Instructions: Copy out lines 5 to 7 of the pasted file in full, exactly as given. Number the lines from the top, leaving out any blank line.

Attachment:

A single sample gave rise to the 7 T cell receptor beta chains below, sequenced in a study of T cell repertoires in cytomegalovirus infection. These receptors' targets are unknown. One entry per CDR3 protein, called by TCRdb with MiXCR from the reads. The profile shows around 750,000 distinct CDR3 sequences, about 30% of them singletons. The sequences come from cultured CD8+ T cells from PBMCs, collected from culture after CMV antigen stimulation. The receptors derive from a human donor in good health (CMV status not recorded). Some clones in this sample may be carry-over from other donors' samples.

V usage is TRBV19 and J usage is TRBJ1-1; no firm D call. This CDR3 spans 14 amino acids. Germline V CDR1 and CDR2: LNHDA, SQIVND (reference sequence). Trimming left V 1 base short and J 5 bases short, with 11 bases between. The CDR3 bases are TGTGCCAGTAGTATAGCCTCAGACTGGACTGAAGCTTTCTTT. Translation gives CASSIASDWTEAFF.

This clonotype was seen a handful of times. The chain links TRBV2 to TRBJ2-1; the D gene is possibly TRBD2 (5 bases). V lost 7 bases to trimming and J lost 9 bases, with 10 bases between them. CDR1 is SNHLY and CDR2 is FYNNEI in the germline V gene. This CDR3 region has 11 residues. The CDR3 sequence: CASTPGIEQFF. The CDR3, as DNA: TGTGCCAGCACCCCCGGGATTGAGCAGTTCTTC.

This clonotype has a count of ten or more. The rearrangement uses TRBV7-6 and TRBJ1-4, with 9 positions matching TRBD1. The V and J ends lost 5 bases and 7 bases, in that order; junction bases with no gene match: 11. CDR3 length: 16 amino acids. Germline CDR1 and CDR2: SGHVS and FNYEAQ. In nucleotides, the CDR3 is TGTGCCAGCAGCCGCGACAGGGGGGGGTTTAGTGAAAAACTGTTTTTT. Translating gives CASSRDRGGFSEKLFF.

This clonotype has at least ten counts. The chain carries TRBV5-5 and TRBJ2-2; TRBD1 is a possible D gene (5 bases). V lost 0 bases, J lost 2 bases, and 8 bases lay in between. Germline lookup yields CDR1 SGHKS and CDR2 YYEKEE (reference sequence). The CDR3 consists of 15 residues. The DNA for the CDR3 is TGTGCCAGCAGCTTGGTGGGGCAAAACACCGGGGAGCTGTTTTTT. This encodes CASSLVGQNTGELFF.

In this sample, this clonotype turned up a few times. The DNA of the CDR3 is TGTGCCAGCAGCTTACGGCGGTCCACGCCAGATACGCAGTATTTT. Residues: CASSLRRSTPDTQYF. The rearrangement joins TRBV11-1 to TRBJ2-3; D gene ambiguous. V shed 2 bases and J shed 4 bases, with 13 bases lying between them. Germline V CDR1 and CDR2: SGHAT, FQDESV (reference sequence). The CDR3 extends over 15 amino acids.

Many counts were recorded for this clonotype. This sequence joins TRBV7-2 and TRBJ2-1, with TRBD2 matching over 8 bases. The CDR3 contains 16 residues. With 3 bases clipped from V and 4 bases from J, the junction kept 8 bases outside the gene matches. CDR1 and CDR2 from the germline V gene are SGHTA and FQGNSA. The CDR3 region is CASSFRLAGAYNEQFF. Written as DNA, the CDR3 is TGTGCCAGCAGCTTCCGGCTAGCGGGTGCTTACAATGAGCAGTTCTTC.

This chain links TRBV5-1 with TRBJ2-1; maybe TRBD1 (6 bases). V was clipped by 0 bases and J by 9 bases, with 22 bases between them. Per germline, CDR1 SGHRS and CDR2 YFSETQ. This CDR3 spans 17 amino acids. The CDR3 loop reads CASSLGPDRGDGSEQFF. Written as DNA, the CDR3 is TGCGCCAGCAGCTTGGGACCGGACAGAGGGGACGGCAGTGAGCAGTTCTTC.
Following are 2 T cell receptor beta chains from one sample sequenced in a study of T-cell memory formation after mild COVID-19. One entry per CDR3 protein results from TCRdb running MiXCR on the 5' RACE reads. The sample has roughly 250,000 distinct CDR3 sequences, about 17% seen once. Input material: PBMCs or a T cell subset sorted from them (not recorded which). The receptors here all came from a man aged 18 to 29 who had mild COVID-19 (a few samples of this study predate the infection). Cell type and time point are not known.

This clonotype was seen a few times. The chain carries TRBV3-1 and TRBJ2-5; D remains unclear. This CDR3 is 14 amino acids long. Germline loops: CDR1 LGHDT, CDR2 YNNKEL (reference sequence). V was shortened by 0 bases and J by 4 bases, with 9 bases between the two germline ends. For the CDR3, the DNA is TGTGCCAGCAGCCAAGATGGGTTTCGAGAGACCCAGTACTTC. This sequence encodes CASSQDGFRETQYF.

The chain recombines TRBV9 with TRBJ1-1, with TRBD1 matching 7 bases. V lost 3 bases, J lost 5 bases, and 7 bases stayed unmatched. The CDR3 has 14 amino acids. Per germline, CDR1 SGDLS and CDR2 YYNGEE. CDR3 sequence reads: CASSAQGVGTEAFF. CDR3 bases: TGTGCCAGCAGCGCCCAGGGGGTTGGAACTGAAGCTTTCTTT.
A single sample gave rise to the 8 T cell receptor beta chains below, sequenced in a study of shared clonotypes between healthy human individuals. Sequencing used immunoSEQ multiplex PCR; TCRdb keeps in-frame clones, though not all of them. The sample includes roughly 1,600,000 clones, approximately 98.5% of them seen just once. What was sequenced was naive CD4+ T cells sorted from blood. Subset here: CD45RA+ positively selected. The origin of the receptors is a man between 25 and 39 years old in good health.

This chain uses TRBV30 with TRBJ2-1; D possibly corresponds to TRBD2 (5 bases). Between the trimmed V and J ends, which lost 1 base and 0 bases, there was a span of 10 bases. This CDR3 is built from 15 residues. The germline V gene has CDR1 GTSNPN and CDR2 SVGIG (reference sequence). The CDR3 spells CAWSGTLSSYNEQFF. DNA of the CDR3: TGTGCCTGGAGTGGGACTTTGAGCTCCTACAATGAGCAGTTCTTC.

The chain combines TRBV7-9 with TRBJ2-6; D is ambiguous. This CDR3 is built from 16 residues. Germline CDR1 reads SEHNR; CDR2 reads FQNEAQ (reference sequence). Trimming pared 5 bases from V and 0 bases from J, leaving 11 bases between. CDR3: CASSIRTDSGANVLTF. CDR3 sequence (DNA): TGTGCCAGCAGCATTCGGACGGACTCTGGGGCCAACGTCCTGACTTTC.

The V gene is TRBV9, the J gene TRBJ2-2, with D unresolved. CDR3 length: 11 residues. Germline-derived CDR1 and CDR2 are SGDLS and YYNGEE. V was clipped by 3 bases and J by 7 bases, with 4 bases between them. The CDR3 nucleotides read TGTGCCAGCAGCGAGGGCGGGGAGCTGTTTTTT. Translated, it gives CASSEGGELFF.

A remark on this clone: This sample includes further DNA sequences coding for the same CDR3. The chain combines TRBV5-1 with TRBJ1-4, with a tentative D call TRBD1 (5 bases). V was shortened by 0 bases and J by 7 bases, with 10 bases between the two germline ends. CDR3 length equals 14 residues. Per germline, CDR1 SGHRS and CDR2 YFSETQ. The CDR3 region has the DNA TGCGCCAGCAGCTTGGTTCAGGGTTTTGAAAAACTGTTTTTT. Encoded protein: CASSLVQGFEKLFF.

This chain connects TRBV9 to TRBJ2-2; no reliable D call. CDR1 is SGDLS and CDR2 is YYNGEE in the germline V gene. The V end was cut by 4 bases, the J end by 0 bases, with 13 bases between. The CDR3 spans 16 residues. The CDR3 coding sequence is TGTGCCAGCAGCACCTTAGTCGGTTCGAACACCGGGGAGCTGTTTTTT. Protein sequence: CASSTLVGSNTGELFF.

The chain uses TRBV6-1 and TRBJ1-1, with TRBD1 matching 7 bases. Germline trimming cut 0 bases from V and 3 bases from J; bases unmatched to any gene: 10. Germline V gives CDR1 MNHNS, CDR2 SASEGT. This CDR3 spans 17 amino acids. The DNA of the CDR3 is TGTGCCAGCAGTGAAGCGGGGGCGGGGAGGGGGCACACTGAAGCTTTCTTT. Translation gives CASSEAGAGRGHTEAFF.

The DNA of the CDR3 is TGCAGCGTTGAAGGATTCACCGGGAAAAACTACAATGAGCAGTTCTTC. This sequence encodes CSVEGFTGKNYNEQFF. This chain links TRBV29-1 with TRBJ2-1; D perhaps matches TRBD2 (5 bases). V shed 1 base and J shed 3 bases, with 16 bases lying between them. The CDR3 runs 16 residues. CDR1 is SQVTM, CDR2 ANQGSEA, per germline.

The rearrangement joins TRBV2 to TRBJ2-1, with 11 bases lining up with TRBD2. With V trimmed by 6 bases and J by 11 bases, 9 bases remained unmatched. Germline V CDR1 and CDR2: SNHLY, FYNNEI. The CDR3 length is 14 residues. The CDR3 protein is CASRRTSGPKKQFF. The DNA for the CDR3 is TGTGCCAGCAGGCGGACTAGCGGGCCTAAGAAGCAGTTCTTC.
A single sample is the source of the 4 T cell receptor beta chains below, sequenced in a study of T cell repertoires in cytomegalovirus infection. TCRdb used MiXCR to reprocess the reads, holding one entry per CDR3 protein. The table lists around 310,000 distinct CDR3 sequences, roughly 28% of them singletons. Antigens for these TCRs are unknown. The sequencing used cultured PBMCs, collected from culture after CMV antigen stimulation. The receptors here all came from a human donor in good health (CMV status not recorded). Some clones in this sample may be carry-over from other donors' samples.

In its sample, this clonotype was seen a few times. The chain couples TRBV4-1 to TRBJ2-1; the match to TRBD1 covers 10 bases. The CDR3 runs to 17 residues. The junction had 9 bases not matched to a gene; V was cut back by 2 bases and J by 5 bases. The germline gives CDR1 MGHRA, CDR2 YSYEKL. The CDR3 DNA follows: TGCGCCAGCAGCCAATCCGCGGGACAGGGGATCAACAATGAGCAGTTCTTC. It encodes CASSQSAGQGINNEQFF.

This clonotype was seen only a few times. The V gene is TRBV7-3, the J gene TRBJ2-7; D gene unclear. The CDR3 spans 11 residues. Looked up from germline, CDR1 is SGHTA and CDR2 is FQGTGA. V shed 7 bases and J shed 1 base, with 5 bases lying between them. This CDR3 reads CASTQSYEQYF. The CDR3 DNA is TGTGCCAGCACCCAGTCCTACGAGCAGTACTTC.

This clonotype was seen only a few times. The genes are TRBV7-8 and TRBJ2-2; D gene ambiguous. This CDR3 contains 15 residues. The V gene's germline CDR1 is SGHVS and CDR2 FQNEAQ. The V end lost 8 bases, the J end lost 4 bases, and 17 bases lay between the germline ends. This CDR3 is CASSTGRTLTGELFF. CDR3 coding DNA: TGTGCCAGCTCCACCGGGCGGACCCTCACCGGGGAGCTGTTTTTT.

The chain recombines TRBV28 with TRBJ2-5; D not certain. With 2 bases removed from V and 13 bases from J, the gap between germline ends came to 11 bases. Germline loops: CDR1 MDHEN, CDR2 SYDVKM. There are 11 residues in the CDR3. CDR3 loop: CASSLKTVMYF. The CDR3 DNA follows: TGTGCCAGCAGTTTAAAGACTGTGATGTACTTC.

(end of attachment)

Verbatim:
This clonotype has at least ten counts. The chain carries TRBV5-5 and TRBJ2-2; TRBD1 is a possible D gene (5 bases). V lost 0 bases, J lost 2 bases, and 8 bases lay in between. Germline lookup yields CDR1 SGHKS and CDR2 YYEKEE (reference sequence). The CDR3 consists of 15 residues. The DNA for the CDR3 is TGTGCCAGCAGCTTGGTGGGGCAAAACACCGGGGAGCTGTTTTTT. This encodes CASSLVGQNTGELFF.

In this sample, this clonotype turned up a few times. The DNA of the CDR3 is TGTGCCAGCAGCTTACGGCGGTCCACGCCAGATACGCAGTATTTT. Residues: CASSLRRSTPDTQYF. The rearrangement joins TRBV11-1 to TRBJ2-3; D gene ambiguous. V shed 2 bases and J shed 4 bases, with 13 bases lying between them. Germline V CDR1 and CDR2: SGHAT, FQDESV (reference sequence). The CDR3 extends over 15 amino acids.

Many counts were recorded for this clonotype. This sequence joins TRBV7-2 and TRBJ2-1, with TRBD2 matching over 8 bases. The CDR3 contains 16 residues. With 3 bases clipped from V and 4 bases from J, the junction kept 8 bases outside the gene matches. CDR1 and CDR2 from the germline V gene are SGHTA and FQGNSA. The CDR3 region is CASSFRLAGAYNEQFF. Written as DNA, the CDR3 is TGTGCCAGCAGCTTCCGGCTAGCGGGTGCTTACAATGAGCAGTTCTTC.